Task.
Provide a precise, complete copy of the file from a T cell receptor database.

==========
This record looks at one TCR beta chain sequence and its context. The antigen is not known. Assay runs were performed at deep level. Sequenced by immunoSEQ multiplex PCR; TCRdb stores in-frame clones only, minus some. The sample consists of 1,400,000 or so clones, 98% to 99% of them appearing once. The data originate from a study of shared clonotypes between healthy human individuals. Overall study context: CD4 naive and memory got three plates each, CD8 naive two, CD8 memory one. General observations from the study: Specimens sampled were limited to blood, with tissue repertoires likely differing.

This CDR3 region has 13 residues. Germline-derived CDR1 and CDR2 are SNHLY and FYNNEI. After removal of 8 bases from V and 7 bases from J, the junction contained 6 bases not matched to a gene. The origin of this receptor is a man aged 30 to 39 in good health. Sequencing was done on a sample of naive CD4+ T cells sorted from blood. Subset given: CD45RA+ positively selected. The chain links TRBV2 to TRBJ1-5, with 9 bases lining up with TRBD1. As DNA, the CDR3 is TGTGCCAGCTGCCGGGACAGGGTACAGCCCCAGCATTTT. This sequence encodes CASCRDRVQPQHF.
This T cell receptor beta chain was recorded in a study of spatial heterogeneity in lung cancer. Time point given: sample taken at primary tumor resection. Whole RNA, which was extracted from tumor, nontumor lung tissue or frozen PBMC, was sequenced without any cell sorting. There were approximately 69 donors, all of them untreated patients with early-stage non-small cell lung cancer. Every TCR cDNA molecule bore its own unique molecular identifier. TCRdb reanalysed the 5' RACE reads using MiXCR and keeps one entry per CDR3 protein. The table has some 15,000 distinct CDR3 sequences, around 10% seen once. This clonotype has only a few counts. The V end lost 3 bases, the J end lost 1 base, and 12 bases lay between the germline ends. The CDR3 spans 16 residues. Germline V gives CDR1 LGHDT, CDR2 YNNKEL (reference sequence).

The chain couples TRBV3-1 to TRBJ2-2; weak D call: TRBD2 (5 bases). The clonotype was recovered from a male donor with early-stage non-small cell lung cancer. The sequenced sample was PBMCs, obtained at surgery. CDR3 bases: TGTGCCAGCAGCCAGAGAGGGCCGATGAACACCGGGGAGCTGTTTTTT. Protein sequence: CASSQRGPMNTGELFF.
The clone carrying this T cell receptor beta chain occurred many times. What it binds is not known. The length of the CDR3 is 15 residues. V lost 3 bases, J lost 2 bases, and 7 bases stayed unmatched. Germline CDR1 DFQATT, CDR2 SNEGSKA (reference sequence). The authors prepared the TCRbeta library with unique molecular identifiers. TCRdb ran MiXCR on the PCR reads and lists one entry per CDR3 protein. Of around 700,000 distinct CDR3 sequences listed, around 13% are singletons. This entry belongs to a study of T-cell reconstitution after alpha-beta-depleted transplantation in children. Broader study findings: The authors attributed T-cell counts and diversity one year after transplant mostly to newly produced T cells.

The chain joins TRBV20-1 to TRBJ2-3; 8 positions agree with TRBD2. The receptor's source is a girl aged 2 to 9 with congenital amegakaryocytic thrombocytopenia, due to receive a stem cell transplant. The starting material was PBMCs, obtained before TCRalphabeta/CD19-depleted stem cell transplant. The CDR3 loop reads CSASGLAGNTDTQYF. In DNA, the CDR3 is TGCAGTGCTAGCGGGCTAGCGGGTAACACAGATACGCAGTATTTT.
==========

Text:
This record looks at one TCR beta chain sequence and its context. The antigen is not known. Assay runs were performed at deep level. Sequenced by immunoSEQ multiplex PCR; TCRdb stores in-frame clones only, minus some. The sample consists of 1,400,000 or so clones, 98% to 99% of them appearing once. The data originate from a study of shared clonotypes between healthy human individuals. Overall study context: CD4 naive and memory got three plates each, CD8 naive two, CD8 memory one. General observations from the study: Specimens sampled were limited to blood, with tissue repertoires likely differing.

This CDR3 region has 13 residues. Germline-derived CDR1 and CDR2 are SNHLY and FYNNEI. After removal of 8 bases from V and 7 bases from J, the junction contained 6 bases not matched to a gene. The origin of this receptor is a man aged 30 to 39 in good health. Sequencing was done on a sample of naive CD4+ T cells sorted from blood. Subset given: CD45RA+ positively selected. The chain links TRBV2 to TRBJ1-5, with 9 bases lining up with TRBD1. As DNA, the CDR3 is TGTGCCAGCTGCCGGGACAGGGTACAGCCCCAGCATTTT. This sequence encodes CASCRDRVQPQHF.
This T cell receptor beta chain was recorded in a study of spatial heterogeneity in lung cancer. Time point given: sample taken at primary tumor resection. Whole RNA, which was extracted from tumor, nontumor lung tissue or frozen PBMC, was sequenced without any cell sorting. There were approximately 69 donors, all of them untreated patients with early-stage non-small cell lung cancer. Every TCR cDNA molecule bore its own unique molecular identifier. TCRdb reanalysed the 5' RACE reads using MiXCR and keeps one entry per CDR3 protein. The table has some 15,000 distinct CDR3 sequences, around 10% seen once. This clonotype has only a few counts. The V end lost 3 bases, the J end lost 1 base, and 12 bases lay between the germline ends. The CDR3 spans 16 residues. Germline V gives CDR1 LGHDT, CDR2 YNNKEL (reference sequence).

The chain couples TRBV3-1 to TRBJ2-2; weak D call: TRBD2 (5 bases). The clonotype was recovered from a male donor with early-stage non-small cell lung cancer. The sequenced sample was PBMCs, obtained at surgery. CDR3 bases: TGTGCCAGCAGCCAGAGAGGGCCGATGAACACCGGGGAGCTGTTTTTT. Protein sequence: CASSQRGPMNTGELFF.
The clone carrying this T cell receptor beta chain occurred many times. What it binds is not known. The length of the CDR3 is 15 residues. V lost 3 bases, J lost 2 bases, and 7 bases stayed unmatched. Germline CDR1 DFQATT, CDR2 SNEGSKA (reference sequence). The authors prepared the TCRbeta library with unique molecular identifiers. TCRdb ran MiXCR on the PCR reads and lists one entry per CDR3 protein. Of around 700,000 distinct CDR3 sequences listed, around 13% are singletons. This entry belongs to a study of T-cell reconstitution after alpha-beta-depleted transplantation in children. Broader study findings: The authors attributed T-cell counts and diversity one year after transplant mostly to newly produced T cells.

The chain joins TRBV20-1 to TRBJ2-3; 8 positions agree with TRBD2. The receptor's source is a girl aged 2 to 9 with congenital amegakaryocytic thrombocytopenia, due to receive a stem cell transplant. The starting material was PBMCs, obtained before TCRalphabeta/CD19-depleted stem cell transplant. The CDR3 loop reads CSASGLAGNTDTQYF. In DNA, the CDR3 is TGCAGTGCTAGCGGGCTAGCGGGTAACACAGATACGCAGTATTTT.